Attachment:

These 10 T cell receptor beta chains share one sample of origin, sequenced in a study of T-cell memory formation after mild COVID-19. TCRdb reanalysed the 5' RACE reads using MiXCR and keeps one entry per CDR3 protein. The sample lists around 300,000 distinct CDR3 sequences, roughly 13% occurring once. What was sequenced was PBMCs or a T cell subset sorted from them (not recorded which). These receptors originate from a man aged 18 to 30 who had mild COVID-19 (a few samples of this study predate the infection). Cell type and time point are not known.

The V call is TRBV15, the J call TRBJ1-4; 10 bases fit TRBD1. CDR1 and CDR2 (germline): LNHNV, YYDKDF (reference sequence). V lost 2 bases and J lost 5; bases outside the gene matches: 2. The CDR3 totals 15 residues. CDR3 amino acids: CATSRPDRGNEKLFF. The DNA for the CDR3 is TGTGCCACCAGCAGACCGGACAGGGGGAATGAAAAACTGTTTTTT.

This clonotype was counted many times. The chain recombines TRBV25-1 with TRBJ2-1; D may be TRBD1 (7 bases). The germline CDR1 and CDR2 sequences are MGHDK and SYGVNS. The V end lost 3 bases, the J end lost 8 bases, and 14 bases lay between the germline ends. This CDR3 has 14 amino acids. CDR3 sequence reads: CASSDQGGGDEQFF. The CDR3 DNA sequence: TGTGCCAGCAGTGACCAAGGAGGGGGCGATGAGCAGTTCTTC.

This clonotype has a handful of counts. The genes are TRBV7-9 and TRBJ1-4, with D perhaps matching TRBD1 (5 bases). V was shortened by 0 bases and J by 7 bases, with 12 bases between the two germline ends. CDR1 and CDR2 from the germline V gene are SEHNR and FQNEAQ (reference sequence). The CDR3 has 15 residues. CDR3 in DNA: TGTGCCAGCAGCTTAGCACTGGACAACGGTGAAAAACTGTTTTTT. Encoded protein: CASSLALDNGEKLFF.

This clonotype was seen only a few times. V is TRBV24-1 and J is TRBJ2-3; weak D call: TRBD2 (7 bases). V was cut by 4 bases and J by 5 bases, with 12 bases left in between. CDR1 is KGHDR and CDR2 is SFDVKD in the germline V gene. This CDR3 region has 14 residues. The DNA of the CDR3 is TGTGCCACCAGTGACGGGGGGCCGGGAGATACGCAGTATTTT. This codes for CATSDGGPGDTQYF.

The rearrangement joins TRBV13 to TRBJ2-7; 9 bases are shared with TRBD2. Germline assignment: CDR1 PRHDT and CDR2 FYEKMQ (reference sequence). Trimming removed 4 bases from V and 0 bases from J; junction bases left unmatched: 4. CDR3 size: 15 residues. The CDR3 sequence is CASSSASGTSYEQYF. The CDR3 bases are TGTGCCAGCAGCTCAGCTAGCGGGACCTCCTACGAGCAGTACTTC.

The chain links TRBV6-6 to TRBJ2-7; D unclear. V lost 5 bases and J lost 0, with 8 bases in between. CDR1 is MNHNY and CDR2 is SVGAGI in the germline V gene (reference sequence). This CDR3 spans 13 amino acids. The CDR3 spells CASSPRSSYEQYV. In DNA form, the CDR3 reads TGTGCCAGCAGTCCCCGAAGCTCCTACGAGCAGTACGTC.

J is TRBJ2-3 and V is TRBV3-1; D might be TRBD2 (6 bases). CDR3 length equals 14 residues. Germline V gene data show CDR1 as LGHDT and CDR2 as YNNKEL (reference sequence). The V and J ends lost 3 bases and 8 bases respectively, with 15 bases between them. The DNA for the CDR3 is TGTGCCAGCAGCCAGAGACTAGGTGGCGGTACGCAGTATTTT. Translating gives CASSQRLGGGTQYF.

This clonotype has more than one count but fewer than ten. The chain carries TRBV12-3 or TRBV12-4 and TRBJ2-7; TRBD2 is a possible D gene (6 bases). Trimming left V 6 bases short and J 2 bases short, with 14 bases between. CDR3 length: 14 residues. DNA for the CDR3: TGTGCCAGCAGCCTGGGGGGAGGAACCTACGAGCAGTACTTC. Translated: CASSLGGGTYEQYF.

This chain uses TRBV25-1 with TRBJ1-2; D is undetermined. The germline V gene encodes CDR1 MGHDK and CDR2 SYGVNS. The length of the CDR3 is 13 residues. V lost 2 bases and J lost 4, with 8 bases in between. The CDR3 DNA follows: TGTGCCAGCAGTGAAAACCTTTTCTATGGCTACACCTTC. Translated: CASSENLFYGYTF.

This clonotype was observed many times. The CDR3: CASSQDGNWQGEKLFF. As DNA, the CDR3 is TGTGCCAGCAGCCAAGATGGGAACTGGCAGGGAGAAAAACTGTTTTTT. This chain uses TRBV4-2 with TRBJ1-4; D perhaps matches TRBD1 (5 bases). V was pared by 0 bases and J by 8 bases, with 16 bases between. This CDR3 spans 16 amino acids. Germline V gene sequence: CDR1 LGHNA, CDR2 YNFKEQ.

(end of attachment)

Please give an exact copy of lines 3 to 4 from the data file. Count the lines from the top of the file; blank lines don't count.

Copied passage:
This clonotype was counted many times. The chain recombines TRBV25-1 with TRBJ2-1; D may be TRBD1 (7 bases). The germline CDR1 and CDR2 sequences are MGHDK and SYGVNS. The V end lost 3 bases, the J end lost 8 bases, and 14 bases lay between the germline ends. This CDR3 has 14 amino acids. CDR3 sequence reads: CASSDQGGGDEQFF. The CDR3 DNA sequence: TGTGCCAGCAGTGACCAAGGAGGGGGCGATGAGCAGTTCTTC.

This clonotype has a handful of counts. The genes are TRBV7-9 and TRBJ1-4, with D perhaps matching TRBD1 (5 bases). V was shortened by 0 bases and J by 7 bases, with 12 bases between the two germline ends. CDR1 and CDR2 from the germline V gene are SEHNR and FQNEAQ (reference sequence). The CDR3 has 15 residues. CDR3 in DNA: TGTGCCAGCAGCTTAGCACTGGACAACGGTGAAAAACTGTTTTTT. Encoded protein: CASSLALDNGEKLFF.